Holiday Diary – Sunday 22 Dec 2019

When you’re in your sixties and just had a hip replacement and various health ‘weaknesses’ not that long ago, how would you spend five weeks’ time just before Christmas?

My legendary mother-in-law chose to go to rural villages in Uganda, visiting elderly people in mud huts with bags of groceries, medical equipment, water tanks, as well as hugs, kind words and spending time with them.

Mum showing pictures of her children to a jajja during a visit

She was not there on her own. She was there with a team, a few from the UK as she is, and many more locally. ROTOM is a charity that looks after elderly people (called jajjas, which means ‘grandparents’) in Uganda. The headquarters is outside Kampala (see maps below).

My mother-in-law is part of ROTOM UK. ROTOM UK ‘adopted’ a village called Namuganga and supports jajjas in many ways. They build simple but solid houses and latrines for the jajjas, they gather all jajjas every fortnight for a fellowship meeting and a nutritious meal, and they visit them regularly and take them to the medical centre if necessary.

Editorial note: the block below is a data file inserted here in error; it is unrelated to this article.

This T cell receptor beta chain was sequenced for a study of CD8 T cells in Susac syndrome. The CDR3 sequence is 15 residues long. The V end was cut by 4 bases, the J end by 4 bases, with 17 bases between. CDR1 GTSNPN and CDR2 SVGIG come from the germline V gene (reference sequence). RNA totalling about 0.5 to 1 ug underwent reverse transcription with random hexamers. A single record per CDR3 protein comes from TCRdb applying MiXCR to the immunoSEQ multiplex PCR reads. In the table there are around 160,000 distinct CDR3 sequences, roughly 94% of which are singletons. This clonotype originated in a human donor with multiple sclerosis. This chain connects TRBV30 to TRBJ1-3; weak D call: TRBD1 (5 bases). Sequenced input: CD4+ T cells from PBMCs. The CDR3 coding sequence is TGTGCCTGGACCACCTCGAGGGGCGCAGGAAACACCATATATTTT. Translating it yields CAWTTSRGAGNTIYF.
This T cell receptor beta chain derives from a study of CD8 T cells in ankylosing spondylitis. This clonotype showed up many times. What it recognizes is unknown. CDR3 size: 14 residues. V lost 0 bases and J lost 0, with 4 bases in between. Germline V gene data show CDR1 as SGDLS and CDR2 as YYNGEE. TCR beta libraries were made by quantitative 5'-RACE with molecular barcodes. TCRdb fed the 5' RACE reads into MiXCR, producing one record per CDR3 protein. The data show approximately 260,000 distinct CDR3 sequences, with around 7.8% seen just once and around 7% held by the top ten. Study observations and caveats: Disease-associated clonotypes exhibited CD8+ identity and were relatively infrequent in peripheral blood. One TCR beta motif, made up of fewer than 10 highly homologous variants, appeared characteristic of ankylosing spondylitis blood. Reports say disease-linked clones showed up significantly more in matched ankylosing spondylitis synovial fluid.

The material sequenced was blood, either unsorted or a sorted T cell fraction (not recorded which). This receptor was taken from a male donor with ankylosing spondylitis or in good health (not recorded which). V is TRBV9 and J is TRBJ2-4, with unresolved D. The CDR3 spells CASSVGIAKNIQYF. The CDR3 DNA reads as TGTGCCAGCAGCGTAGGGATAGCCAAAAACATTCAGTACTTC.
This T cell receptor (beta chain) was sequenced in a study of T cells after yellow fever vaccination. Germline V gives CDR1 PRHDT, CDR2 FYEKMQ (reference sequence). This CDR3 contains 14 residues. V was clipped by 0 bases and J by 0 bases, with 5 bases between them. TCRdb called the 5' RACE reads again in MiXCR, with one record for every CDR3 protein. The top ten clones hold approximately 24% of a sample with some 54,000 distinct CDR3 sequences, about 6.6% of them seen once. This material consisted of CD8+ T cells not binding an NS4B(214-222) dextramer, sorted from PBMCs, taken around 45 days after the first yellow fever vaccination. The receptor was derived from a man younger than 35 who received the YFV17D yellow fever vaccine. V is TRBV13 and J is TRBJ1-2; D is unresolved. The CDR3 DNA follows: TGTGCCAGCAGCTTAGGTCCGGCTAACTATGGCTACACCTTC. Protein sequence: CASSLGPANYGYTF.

A house built by ROTOM (left); The hut a jajja lived in beforehand (right top); New latrine (right bottom).

Fortnightly fellowship (left) and the meal (right).

Mum visiting a ROTOM school doing a Nativity (left); ROTOM medical staff provide healthcare in the local village (right).

The team have just done a project of purchasing nineteen 1000-litre water tanks and installing them outside jajja’s houses so they have clean water to drink, cook and wash with, without having to carry jerry cans from often polluted streams and water sources miles away.

A grandchild getting water (left); New 1000-litre water tanks (right top); You can see the water tank installed in front of the house (right bottom).

ROTOM also has a Champion Programme to provide the young people from the villages with further education. 120 young people are receiving college or vocational training as I write. Many graduates from the Programme have come back to work in the villages to look after their jajjas and younger siblings and a few are working for ROTOM themselves to help the local elderly.

So many lives have been touched. I’m so proud of her and her work! But so much more work needs to be done for these jajjas who have so little but, quoting my mother-in-law, “to say they are an inspiration is a massive understatement”!




Photos from mum’s camera and ROTOM Facebook page



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